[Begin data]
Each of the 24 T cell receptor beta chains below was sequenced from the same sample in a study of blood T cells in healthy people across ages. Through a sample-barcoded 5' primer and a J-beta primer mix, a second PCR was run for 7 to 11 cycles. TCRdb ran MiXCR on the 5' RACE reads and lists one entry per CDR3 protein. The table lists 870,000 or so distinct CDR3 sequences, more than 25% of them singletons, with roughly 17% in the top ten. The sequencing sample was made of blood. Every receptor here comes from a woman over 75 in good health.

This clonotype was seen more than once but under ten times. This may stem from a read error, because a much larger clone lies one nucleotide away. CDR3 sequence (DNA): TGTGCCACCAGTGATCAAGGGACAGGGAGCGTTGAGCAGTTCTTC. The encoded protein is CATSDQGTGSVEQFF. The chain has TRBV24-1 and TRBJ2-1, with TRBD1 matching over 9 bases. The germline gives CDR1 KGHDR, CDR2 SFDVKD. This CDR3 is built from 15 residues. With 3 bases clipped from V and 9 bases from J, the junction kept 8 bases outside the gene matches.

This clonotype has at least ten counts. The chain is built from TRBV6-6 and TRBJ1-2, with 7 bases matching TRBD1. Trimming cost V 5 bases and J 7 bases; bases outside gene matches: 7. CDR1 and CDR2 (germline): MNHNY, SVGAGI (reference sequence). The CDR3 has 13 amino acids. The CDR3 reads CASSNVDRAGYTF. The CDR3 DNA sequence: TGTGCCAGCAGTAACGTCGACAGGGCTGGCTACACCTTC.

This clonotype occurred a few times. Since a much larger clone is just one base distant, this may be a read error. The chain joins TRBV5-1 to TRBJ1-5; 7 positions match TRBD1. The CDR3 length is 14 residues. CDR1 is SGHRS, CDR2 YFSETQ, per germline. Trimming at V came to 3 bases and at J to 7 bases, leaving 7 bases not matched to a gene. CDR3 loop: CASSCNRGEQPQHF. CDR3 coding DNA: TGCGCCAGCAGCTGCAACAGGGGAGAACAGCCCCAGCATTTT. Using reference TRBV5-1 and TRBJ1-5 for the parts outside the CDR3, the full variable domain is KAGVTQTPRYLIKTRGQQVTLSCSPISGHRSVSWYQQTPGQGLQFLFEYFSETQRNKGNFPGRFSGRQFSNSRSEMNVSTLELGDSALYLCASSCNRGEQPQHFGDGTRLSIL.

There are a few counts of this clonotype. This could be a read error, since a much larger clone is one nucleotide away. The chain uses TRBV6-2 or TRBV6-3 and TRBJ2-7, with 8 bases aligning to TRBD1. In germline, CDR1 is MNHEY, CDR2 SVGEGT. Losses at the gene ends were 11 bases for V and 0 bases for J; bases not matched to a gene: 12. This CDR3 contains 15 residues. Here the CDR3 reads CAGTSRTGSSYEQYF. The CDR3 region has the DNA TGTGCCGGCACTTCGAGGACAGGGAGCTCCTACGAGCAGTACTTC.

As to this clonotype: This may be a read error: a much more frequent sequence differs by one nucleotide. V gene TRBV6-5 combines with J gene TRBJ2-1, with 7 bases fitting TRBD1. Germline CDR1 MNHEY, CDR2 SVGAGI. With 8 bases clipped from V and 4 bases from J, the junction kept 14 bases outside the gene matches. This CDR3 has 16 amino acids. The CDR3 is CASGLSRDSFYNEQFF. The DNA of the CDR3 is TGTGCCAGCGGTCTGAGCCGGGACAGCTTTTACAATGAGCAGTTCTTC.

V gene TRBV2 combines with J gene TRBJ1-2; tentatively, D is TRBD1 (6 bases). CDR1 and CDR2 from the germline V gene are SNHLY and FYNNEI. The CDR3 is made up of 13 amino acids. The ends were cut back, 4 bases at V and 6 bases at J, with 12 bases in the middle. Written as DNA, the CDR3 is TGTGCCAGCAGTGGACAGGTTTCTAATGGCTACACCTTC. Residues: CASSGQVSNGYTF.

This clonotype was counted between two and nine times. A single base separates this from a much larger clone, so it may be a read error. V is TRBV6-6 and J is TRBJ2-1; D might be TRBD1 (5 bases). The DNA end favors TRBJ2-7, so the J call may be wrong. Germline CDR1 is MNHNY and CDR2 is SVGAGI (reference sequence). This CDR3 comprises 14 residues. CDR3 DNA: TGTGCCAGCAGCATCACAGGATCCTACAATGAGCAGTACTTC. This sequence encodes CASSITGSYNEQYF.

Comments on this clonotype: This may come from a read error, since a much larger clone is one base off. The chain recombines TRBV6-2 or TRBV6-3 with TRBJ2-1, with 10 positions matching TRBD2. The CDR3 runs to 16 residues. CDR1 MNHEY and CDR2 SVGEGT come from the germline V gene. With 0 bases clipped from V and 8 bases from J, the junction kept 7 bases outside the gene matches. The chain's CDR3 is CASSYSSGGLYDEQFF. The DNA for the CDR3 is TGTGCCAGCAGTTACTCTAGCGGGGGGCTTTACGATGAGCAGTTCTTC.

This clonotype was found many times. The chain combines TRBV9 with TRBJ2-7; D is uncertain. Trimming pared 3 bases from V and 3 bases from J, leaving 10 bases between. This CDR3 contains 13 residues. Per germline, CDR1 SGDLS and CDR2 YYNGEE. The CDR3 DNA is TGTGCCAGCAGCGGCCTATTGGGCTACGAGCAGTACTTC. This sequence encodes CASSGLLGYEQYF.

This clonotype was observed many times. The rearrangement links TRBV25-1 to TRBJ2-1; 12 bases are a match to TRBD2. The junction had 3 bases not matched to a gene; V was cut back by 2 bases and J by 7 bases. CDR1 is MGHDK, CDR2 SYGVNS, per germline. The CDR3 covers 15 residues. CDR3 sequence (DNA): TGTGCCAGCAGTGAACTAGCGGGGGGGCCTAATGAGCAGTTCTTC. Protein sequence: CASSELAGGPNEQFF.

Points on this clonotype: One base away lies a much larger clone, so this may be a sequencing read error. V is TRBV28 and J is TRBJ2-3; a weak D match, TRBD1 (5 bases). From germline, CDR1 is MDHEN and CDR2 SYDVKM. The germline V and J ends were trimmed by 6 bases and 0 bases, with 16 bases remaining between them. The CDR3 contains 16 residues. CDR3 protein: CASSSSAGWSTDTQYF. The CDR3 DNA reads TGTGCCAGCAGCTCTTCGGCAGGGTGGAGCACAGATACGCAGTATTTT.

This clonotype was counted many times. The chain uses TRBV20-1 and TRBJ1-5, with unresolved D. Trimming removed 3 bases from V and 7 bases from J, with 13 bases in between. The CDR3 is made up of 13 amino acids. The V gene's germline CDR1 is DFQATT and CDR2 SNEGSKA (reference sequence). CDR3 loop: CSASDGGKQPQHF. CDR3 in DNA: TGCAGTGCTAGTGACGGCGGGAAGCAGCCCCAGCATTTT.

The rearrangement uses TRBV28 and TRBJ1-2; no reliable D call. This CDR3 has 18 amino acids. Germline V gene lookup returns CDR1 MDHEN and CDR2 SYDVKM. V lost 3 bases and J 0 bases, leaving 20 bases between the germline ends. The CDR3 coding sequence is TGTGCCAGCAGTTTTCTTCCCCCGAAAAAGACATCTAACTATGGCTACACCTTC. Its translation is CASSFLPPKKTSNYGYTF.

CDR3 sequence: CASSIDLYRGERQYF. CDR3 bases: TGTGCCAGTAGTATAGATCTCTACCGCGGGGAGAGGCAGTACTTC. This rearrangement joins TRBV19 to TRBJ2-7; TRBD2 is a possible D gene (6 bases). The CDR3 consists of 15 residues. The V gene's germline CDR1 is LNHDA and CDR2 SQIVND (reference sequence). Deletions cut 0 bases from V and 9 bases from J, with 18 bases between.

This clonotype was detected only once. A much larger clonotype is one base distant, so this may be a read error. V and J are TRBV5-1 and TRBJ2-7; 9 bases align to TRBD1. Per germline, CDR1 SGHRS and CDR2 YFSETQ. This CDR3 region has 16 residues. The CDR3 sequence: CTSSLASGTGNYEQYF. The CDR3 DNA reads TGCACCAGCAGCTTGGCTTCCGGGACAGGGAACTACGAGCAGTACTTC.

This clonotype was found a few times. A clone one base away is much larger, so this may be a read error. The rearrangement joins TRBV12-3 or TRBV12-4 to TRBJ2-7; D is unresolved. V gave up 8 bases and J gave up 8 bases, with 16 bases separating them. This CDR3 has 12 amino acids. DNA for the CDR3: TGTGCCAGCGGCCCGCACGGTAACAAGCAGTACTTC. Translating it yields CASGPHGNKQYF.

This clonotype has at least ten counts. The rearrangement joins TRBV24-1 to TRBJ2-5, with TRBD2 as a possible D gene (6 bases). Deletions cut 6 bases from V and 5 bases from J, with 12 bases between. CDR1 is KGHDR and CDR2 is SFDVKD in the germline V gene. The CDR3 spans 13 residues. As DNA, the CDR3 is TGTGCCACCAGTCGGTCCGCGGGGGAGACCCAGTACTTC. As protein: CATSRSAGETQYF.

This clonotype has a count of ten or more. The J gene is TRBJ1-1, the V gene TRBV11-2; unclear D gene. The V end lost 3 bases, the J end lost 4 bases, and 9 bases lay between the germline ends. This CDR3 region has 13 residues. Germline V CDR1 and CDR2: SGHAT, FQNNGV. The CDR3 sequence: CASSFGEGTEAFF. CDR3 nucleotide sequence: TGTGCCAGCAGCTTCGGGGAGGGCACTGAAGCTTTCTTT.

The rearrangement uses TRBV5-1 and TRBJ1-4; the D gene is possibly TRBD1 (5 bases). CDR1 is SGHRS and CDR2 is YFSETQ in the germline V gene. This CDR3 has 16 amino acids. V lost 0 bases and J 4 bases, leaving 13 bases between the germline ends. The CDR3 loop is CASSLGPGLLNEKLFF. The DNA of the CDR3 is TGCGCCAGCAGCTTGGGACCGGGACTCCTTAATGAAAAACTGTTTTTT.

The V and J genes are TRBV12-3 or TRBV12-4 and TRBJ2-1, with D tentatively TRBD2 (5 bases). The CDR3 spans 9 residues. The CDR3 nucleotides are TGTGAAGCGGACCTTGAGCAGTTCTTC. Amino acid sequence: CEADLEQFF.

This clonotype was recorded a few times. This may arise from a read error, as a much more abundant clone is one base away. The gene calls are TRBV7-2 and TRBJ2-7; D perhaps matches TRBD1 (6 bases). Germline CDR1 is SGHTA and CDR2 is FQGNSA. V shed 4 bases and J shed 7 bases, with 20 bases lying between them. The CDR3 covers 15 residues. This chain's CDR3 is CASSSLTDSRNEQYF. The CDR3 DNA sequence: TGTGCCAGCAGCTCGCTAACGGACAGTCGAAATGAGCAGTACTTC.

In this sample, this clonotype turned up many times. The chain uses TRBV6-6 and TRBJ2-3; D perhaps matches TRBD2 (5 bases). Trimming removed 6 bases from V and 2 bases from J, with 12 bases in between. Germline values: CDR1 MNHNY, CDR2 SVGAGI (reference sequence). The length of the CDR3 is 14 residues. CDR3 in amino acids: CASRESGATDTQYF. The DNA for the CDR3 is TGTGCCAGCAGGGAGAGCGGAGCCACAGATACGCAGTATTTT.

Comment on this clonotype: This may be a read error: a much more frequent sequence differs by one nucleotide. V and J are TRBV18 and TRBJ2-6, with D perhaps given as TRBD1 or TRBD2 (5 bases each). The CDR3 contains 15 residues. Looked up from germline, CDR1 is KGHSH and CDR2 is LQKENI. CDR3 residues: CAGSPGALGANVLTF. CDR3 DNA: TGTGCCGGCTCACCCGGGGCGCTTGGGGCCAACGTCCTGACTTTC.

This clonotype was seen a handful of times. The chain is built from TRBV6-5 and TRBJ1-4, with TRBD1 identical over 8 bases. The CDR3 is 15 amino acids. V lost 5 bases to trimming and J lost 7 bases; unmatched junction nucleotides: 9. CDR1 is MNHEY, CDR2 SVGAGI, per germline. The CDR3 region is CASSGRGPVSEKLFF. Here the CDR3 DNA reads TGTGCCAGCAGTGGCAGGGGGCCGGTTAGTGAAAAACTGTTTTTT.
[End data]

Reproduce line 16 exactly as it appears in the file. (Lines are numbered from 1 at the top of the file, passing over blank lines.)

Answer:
This clonotype was detected only once. A much larger clonotype is one base distant, so this may be a read error. V and J are TRBV5-1 and TRBJ2-7; 9 bases align to TRBD1. Per germline, CDR1 SGHRS and CDR2 YFSETQ. This CDR3 region has 16 residues. The CDR3 sequence: CTSSLASGTGNYEQYF. The CDR3 DNA reads TGCACCAGCAGCTTGGCTTCCGGGACAGGGAACTACGAGCAGTACTTC.